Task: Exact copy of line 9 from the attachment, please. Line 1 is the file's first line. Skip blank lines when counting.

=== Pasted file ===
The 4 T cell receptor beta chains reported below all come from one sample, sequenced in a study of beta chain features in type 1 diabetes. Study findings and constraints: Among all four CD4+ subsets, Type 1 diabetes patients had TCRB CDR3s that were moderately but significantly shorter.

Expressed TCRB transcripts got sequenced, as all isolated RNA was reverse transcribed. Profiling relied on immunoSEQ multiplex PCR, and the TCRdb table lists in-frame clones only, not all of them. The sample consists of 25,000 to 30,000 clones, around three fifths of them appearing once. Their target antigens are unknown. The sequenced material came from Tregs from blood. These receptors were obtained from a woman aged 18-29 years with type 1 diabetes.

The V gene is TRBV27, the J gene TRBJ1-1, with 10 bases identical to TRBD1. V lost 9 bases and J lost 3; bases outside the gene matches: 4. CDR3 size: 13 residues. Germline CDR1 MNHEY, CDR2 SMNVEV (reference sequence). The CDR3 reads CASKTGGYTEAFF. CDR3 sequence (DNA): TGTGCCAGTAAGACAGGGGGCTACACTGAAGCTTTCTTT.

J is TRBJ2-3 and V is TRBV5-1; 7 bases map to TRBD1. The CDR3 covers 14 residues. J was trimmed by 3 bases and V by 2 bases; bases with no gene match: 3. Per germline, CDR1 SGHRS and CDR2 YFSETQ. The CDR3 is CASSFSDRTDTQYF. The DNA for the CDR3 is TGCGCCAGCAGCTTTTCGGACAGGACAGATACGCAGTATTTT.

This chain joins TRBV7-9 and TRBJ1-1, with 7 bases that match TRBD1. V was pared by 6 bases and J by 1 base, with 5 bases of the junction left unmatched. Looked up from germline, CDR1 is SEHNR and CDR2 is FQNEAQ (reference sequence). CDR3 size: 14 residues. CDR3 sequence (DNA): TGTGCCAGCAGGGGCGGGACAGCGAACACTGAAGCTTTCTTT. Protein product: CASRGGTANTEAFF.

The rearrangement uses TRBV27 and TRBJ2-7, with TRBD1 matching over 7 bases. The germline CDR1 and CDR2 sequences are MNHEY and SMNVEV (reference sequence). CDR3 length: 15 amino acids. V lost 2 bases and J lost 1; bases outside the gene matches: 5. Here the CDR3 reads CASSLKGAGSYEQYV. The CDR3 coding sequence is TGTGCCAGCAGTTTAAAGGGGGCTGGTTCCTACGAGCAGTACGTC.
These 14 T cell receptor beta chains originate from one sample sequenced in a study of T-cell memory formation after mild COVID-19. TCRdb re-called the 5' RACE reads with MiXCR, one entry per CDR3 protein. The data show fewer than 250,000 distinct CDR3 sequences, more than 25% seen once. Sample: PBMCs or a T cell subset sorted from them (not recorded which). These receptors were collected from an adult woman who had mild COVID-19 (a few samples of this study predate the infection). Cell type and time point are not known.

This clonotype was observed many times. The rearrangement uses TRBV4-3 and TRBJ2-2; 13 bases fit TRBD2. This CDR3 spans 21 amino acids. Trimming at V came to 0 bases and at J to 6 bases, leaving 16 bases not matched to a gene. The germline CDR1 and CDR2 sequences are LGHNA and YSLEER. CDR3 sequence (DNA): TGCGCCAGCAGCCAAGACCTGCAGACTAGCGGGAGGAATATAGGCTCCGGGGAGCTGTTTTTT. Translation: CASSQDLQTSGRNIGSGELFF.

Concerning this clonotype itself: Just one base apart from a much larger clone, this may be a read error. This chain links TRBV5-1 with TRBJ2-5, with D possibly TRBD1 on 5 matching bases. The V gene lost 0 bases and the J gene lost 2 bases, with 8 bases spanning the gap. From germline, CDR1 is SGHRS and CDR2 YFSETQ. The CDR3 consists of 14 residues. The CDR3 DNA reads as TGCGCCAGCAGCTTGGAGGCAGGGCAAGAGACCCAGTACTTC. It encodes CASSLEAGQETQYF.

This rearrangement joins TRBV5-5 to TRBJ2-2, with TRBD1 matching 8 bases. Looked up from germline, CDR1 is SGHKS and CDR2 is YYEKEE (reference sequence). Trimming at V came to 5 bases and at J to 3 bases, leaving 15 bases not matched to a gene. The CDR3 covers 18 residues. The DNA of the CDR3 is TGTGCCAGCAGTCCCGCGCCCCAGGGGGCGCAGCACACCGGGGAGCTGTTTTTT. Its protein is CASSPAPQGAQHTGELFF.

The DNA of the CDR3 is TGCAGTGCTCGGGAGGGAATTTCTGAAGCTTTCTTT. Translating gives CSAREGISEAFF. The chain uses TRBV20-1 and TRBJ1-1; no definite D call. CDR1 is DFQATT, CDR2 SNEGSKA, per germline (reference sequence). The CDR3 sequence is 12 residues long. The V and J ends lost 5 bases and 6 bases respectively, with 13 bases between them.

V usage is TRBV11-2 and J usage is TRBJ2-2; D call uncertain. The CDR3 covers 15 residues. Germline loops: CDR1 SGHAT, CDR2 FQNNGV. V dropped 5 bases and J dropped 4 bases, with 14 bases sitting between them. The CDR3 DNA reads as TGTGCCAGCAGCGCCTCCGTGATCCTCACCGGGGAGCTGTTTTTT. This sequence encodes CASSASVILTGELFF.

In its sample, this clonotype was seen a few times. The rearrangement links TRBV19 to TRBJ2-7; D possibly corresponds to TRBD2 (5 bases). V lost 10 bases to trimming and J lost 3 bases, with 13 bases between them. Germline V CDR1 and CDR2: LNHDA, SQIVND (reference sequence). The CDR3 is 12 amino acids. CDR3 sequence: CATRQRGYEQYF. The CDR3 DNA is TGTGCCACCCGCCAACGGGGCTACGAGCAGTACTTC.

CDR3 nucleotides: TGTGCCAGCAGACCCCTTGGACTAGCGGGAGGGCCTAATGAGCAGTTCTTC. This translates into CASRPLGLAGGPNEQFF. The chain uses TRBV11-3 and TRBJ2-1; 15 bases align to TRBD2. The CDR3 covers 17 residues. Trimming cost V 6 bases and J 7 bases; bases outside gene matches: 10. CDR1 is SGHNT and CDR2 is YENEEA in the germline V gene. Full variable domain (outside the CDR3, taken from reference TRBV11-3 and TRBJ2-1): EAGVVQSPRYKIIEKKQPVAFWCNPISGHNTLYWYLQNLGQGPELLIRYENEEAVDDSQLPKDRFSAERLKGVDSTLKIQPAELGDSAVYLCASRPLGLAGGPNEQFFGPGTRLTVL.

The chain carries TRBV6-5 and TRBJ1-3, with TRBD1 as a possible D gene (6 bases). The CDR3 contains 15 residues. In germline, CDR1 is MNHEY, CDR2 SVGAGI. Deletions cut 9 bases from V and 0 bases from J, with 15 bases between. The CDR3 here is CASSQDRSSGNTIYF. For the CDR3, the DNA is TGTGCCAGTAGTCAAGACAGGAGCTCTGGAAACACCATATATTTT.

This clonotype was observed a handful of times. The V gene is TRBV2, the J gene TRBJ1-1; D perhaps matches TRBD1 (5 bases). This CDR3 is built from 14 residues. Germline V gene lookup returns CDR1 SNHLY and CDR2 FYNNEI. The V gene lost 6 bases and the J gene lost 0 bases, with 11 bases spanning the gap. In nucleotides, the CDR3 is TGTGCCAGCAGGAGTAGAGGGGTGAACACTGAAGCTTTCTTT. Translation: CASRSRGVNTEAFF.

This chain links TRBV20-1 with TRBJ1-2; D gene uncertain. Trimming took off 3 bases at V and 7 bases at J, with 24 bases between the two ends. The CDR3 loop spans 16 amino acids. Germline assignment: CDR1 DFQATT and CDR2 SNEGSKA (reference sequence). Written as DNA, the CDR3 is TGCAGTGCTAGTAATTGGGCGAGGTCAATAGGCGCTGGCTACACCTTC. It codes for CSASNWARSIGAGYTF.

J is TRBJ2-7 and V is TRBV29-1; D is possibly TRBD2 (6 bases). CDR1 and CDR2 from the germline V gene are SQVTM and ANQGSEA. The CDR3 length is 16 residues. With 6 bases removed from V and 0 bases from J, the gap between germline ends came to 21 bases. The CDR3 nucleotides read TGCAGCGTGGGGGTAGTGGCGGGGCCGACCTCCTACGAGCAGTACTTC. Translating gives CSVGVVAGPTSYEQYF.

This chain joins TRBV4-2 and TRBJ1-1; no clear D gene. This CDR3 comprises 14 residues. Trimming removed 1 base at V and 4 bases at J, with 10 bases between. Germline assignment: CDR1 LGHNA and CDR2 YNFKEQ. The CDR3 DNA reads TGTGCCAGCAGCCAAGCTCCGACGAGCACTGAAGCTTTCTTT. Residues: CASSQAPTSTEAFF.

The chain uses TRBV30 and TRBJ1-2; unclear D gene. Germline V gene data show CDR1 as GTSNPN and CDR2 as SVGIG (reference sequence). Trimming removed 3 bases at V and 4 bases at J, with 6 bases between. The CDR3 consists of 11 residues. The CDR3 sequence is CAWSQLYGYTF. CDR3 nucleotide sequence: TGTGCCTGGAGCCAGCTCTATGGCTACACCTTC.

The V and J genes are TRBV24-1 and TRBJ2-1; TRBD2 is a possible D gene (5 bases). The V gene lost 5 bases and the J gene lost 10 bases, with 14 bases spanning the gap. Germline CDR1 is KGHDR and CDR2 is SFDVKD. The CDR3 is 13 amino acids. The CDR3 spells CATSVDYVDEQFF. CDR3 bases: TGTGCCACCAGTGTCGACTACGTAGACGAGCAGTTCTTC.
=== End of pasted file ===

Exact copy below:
Concerning this clonotype itself: Just one base apart from a much larger clone, this may be a read error. This chain links TRBV5-1 with TRBJ2-5, with D possibly TRBD1 on 5 matching bases. The V gene lost 0 bases and the J gene lost 2 bases, with 8 bases spanning the gap. From germline, CDR1 is SGHRS and CDR2 YFSETQ. The CDR3 consists of 14 residues. The CDR3 DNA reads as TGCGCCAGCAGCTTGGAGGCAGGGCAAGAGACCCAGTACTTC. It encodes CASSLEAGQETQYF.